Saturday, August 6, 2016

Si vis potes me mundare

40 et venit ad eum leprosus deprecans eum et genu flexo dixit "si vis potes me mundare"
41 Iesus autem misertus eius extendit manum suam et tangens eum ait illi "volo, mundare"
 42 et cum dixisset statim discessit ab eo lepra et mundatus est.   Mark 1: 40-42
I've resumed reading from the Vulgate since it helps me slow down and pay attention to the words.   This passage is about the healing of the leper, as you can see if you follow the link above.   The leper says:  if you will, you can cleanse me" and Jesus touches him and says "I will; be cleansed".  

My father was a physician; he was very interested in the "pathology" of the Bible, the details of the diseases mentioned, often in a context of healing.   He mentioned once that some of the ancient cases of leprosy recorded may actually be psoriasis (Namaan) or eczema (the poor man Lazarus).   Be that as it may, there is a kind of symbolism in the idea that skin problems are associated with uncleanliness both to the sufferers themselves and to those who shunned them.

My experiences with eczema and skin allergies have given me sympathy for those whose skin attacks their system.   It's a horrible feeling, because it starts on the outside and works its way in.   Psoriasis and eczema are associated with burning, itching and pain, bad enough, but leprosy causes numbness and degradation of the limbs themselves.  Furthermore, these illnesses interfere with one's relation to the outside world in at least a couple of ways.  One, they make it difficult to interact without discomfort.   The environment becomes potentially uncomfortable and dangerous in a much more intense way than it normally would.   (think of even a mild sunburn and how it makes you very careful of how you move).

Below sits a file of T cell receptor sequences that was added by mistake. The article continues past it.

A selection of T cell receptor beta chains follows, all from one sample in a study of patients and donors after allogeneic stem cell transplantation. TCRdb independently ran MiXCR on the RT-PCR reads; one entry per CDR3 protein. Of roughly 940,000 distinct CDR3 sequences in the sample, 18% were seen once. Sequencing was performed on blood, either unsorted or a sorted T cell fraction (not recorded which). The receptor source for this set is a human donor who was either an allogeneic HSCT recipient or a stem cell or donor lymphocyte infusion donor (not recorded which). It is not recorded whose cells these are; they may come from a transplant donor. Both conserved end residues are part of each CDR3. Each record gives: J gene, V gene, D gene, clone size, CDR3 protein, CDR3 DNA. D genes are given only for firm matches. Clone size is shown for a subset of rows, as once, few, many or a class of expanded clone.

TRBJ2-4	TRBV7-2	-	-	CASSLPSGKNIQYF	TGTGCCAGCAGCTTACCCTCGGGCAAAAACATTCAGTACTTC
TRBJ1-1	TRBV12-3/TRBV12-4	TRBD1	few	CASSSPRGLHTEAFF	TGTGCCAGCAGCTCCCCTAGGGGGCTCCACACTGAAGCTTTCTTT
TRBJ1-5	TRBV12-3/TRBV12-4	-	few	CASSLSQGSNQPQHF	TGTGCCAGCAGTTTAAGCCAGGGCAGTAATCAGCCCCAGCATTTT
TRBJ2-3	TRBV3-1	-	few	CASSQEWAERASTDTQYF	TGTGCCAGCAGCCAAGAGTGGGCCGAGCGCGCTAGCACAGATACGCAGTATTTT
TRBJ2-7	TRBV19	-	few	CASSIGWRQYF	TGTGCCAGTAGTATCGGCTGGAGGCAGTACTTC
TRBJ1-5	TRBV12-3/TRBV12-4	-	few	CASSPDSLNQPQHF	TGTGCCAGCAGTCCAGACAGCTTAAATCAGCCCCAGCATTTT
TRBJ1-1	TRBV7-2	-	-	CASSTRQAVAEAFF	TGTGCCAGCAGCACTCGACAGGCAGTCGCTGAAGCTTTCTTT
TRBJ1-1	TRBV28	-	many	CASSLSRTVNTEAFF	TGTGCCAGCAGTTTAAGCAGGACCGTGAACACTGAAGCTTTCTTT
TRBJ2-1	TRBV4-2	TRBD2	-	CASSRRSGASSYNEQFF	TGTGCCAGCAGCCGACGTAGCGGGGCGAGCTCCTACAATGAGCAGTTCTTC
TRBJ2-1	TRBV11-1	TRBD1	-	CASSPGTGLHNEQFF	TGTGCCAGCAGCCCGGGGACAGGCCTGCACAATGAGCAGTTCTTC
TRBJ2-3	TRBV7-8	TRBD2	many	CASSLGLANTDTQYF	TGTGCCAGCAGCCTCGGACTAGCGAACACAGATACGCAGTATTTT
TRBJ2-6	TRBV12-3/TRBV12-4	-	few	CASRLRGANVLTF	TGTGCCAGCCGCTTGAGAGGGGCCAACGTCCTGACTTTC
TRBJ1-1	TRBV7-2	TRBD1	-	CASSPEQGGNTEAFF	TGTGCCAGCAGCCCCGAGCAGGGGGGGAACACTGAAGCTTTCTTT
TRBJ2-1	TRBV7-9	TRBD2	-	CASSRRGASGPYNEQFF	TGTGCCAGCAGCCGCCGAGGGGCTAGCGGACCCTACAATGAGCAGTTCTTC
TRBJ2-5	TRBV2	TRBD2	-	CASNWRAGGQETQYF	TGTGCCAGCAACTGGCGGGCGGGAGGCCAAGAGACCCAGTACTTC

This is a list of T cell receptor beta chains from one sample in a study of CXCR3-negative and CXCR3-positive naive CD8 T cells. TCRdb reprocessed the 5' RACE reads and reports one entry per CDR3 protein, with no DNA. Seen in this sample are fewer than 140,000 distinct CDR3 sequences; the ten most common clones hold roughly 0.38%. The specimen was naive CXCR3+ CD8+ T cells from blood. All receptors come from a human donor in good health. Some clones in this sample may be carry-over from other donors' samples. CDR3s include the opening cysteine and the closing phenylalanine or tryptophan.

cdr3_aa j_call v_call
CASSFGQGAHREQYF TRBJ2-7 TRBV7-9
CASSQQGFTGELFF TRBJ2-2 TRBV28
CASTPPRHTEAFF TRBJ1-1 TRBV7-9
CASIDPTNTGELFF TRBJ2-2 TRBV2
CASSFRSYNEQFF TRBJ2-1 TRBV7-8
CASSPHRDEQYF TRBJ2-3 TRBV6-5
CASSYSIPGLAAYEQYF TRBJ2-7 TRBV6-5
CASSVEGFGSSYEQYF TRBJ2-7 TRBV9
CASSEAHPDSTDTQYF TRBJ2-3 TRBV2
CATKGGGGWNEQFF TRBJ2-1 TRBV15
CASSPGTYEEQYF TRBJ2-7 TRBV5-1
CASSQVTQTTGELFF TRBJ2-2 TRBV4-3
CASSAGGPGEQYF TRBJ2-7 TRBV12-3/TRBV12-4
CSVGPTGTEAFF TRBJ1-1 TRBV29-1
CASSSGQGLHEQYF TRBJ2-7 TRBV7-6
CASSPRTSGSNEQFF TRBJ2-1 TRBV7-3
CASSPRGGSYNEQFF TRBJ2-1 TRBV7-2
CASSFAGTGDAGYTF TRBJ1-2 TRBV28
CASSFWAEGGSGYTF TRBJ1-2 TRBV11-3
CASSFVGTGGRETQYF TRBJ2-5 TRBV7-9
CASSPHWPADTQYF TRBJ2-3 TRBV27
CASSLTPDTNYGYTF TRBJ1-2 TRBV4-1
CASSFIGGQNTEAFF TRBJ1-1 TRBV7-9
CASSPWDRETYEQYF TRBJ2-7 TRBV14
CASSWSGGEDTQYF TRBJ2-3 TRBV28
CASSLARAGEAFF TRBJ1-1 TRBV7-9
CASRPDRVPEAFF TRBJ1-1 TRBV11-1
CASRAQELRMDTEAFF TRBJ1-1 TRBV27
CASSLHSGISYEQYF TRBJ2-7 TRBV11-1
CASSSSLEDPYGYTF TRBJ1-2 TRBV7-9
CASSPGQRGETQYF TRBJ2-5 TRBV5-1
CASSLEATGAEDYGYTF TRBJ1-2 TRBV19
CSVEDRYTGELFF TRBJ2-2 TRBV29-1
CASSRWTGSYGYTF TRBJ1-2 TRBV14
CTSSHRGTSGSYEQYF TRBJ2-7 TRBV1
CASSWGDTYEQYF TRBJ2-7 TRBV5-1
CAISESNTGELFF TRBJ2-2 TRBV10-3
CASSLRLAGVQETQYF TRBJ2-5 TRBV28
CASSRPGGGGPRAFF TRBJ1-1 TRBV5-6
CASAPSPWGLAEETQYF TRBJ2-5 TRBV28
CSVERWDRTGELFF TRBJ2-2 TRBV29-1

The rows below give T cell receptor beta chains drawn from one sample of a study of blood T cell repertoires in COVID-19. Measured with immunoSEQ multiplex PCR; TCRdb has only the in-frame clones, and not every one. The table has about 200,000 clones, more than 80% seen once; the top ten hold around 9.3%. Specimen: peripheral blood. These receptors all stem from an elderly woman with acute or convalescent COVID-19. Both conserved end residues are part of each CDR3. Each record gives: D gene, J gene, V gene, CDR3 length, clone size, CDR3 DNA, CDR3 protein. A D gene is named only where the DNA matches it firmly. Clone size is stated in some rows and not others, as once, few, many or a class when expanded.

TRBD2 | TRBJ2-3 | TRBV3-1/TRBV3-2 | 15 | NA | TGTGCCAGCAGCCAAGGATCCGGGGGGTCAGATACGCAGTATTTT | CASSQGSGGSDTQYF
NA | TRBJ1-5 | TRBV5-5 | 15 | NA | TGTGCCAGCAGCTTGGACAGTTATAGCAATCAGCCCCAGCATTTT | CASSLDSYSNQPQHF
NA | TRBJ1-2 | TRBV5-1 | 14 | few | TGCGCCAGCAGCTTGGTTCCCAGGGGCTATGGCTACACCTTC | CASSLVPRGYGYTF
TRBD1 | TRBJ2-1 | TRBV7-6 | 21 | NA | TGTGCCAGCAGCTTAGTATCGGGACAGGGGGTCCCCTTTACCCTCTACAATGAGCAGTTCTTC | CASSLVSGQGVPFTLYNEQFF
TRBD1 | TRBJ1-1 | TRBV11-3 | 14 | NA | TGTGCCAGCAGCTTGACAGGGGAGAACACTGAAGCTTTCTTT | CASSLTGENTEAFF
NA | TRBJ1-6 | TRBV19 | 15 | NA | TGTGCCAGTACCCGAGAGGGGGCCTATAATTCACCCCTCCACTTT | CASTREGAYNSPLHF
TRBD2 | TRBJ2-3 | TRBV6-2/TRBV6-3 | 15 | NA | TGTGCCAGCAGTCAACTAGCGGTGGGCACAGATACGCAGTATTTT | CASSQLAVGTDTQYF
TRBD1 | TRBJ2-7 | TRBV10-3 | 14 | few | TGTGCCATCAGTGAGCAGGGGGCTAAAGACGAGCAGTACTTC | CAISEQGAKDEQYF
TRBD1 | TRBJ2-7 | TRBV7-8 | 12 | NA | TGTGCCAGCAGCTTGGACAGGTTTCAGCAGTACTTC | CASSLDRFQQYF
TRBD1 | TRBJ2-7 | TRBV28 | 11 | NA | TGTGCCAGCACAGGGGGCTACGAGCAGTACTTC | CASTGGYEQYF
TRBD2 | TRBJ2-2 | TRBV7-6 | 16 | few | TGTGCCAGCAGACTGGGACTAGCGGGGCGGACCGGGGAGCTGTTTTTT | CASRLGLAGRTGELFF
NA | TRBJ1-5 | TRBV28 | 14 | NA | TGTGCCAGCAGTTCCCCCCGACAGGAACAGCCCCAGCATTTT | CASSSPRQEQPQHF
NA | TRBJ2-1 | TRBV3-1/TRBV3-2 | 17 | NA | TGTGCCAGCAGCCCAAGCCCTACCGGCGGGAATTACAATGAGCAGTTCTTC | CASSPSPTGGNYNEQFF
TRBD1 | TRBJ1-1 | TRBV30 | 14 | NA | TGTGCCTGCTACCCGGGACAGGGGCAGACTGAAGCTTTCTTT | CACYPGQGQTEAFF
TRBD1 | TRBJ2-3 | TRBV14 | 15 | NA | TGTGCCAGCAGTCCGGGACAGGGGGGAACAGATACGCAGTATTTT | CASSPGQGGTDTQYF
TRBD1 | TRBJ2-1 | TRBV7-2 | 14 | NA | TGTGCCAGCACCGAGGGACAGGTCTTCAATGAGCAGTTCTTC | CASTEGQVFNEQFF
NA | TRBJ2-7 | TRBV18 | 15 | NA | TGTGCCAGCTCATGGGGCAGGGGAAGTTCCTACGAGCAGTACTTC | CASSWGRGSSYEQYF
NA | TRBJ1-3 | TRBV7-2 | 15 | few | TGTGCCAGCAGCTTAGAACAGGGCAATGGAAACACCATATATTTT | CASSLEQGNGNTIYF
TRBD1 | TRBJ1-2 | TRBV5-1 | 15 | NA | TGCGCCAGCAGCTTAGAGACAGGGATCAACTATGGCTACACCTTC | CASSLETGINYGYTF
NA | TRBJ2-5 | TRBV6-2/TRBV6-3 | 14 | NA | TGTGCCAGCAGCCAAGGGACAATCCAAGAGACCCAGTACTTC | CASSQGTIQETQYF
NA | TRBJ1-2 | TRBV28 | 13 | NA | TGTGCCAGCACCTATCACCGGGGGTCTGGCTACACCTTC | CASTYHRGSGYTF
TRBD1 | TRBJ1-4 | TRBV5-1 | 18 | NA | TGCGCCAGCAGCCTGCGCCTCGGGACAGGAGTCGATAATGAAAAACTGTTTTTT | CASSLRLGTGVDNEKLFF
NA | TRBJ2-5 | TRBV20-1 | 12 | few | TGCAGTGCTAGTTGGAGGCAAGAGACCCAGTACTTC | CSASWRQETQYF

For another thing, many skin diseases are immediately visible to others.   Unlike other ailments, they blazon themselves on the patient.  They are almost literally stigmatic.

Another thing I notice about skin ailments, that may be somewhat hard to describe, is that they seem exterior in a way even though they affect your whole self.   When I caught the norovirus a few weeks ago (also known as stomach flu or GI virus) the illness seem to come from inside (my gut, basically) and involve me from the core outwards.   In a way it became me.   With skin ailments it is the opposite, it works from outside in, and there is a kind of clarity.   The inner self seems sound in some ways, except that it is being invaded by this outer thing.  It is sort of like St Paul saying that the flesh is warring with the mind.

This is why I think leprosy and the other conditions possibly associated with it throughout history have been an analogy to sin.    Lepers are in a state of realism because unlike Pharisees, who hid their corruption on the inside and presented a "whited" exterior, lepers knew exactly what state they were in and so were in an analogous state to those sinners who were aware of their uncleanliness and anxious to be whole, but also aware of their inability to change themselves.    They also had kind of a clarity about their condition; at least the ones that were looking for help.

For there was one more prerequisite for the miracle of healing; that the sinner or sick person realized that Jesus had the power to cleanse, if He willed it.    And they had hope that He would do so.  

Of those who wouldn't acknowledge their problem or ask for help, Jesus said ironically that they had no need of a healer.  

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